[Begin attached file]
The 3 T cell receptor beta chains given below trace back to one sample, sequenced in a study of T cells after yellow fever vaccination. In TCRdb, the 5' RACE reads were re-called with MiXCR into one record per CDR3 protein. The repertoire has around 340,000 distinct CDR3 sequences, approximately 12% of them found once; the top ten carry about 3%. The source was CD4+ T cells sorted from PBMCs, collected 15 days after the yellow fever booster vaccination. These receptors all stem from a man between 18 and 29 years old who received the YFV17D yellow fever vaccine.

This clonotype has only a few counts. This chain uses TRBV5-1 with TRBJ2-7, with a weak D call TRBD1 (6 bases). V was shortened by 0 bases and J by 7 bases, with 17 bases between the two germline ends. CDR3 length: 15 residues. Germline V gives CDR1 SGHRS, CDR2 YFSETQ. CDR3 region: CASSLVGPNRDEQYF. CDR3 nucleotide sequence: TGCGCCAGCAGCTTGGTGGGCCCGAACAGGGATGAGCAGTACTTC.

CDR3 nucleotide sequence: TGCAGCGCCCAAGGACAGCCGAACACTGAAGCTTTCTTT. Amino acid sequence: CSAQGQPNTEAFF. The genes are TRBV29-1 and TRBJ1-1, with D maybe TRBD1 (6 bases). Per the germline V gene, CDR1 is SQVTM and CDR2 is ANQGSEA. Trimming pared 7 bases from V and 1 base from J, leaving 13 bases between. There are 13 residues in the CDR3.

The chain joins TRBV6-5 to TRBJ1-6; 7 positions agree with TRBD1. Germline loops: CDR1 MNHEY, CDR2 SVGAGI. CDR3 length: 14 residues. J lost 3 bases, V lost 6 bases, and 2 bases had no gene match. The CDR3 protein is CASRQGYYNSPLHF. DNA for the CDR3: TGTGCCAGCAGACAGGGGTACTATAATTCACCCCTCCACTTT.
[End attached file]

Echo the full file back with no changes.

The 3 T cell receptor beta chains given below trace back to one sample, sequenced in a study of T cells after yellow fever vaccination. In TCRdb, the 5' RACE reads were re-called with MiXCR into one record per CDR3 protein. The repertoire has around 340,000 distinct CDR3 sequences, approximately 12% of them found once; the top ten carry about 3%. The source was CD4+ T cells sorted from PBMCs, collected 15 days after the yellow fever booster vaccination. These receptors all stem from a man between 18 and 29 years old who received the YFV17D yellow fever vaccine.

This clonotype has only a few counts. This chain uses TRBV5-1 with TRBJ2-7, with a weak D call TRBD1 (6 bases). V was shortened by 0 bases and J by 7 bases, with 17 bases between the two germline ends. CDR3 length: 15 residues. Germline V gives CDR1 SGHRS, CDR2 YFSETQ. CDR3 region: CASSLVGPNRDEQYF. CDR3 nucleotide sequence: TGCGCCAGCAGCTTGGTGGGCCCGAACAGGGATGAGCAGTACTTC.

CDR3 nucleotide sequence: TGCAGCGCCCAAGGACAGCCGAACACTGAAGCTTTCTTT. Amino acid sequence: CSAQGQPNTEAFF. The genes are TRBV29-1 and TRBJ1-1, with D maybe TRBD1 (6 bases). Per the germline V gene, CDR1 is SQVTM and CDR2 is ANQGSEA. Trimming pared 7 bases from V and 1 base from J, leaving 13 bases between. There are 13 residues in the CDR3.

The chain joins TRBV6-5 to TRBJ1-6; 7 positions agree with TRBD1. Germline loops: CDR1 MNHEY, CDR2 SVGAGI. CDR3 length: 14 residues. J lost 3 bases, V lost 6 bases, and 2 bases had no gene match. The CDR3 protein is CASRQGYYNSPLHF. DNA for the CDR3: TGTGCCAGCAGACAGGGGTACTATAATTCACCCCTCCACTTT.